Margaret Hagan: Yeah. So I definitely believe that technology can really improve access to justice, but I am a human first technologist, so I am very suspicious of just slapping on an analogy and saying a TurboTax for guardianship or an Uber for traffic tickets or what have you, because I think that’s — a lot of times when lawyers get excited about technology, they start to go into magical thinking about let’s take the hot new trend and we will just apply it here, no problems.
So if we do it in a really human first way, I am excited about how technology can get us to scale. That we know that people need strategic advice, customized advice and some kind of back and forth that’s human or human-like.
So clearly we have some of those technologies in the works, all this artificial intelligence that can chat with us, that can guide with us, that can help us weigh options, that’s really tempting, I want to be able to proclaim like yes, this is the solution to the access to justice crisis. But we know that when we test, it there are so many human issues that come up about what people trust, how they actually interact with it, and if they can get good outcomes from it. So I have to caution my natural optimism around technology, but yeah, I think there is that excitement that that’s the way to get to scale.
Daniel B. Rodriguez: Let me spin that a little bit and suggest perhaps you are not skeptical enough or at least that would be a criticism. So take something like some of these fashions or fads, like the use of chatbots in these developments. Chatbots introduced the predicament of technology and the need for the technology to be up-to-date, it’s garbage in garbage out in terms of who has access to that information. It has a whole litany of concerns about technology. Ought we to say, look, in this day and age the development and the use of chatbots is just not human-centered enough to deal with these issues?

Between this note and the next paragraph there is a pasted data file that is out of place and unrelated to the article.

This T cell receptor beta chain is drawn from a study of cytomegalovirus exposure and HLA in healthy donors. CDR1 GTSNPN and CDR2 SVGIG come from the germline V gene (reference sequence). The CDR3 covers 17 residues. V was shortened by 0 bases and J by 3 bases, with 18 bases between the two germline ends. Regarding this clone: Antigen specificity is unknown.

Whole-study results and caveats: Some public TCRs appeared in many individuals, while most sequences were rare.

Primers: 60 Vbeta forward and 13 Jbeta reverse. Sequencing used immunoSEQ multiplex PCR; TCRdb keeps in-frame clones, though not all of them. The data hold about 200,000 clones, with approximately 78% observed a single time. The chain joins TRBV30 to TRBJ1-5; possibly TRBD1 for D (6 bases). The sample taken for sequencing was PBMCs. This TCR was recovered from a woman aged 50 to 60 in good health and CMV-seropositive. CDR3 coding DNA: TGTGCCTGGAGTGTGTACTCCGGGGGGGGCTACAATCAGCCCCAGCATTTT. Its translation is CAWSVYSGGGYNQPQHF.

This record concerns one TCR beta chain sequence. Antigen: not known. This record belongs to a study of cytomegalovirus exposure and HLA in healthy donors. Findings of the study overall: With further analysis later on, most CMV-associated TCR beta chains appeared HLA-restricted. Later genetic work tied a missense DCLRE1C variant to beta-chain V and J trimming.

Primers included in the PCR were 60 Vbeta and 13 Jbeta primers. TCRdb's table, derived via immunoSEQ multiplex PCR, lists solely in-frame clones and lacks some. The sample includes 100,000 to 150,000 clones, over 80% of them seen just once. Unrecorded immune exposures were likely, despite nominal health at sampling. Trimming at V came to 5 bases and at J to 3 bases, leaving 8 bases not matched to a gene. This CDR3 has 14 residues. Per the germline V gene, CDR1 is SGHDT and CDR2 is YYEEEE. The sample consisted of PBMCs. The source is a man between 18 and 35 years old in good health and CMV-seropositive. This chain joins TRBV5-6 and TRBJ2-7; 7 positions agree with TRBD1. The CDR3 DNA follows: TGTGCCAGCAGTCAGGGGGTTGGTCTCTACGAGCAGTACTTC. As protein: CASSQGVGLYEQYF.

Margaret Hagan: Yeah, that’s something that we would like to just test. So let’s take the hypothesis, is a chatbot that’s somewhat informed, that has a few rules baked into it or some knowledge baked into it, do people find that useful, what kind of value can they get from it? So I am a big believer in let’s just test, however far the technology has come or the analytics, the AI, whatever is powering that chatbot, let’s test and see if there is value there or which use case it might be value for.
Because I think within the access to justice world there are a lot of different use cases where we can have some easy wins. Something really transactional like a traffic ticket could be a great use for a chatbots. We can see that with DoNotPay and getting rid of parking tickets. So even if that chatbot is not that intelligent, it’s not drawing on a huge amount of data or having lengthy conversations, it’s helping people take care of a rather transactional task, so that’s great. But we know that that probably won’t work in a highly emotional and ongoing process like divorce or custody. But that said, I am a big believer in let’s actually test stuff.
Daniel B. Rodriguez: Let me ask about testing and particularly focus on AI. Up till now, and we say that now things are changing by the year, by the month, a lot of the testing of the efficacy of AI and machine learning has been machine learning enabled devices versus humans, beginning with of course can Deep Blue defeat the best chess players, can — I mean all of the can Watson defeat Jeopardy? So it’s humans versus machines.
Now we are entering a phase where although that kind of testing still is animate, we are also comparing different modalities of artificial intelligence. So it wasn’t that long ago when the expectation was, well, law would really rely on Watson-based AI and that was really the only game in town. Of course that’s no longer the case and we are in a phase in which there is competing uses, not only competing algorithms, but competing artificial intelligence technology.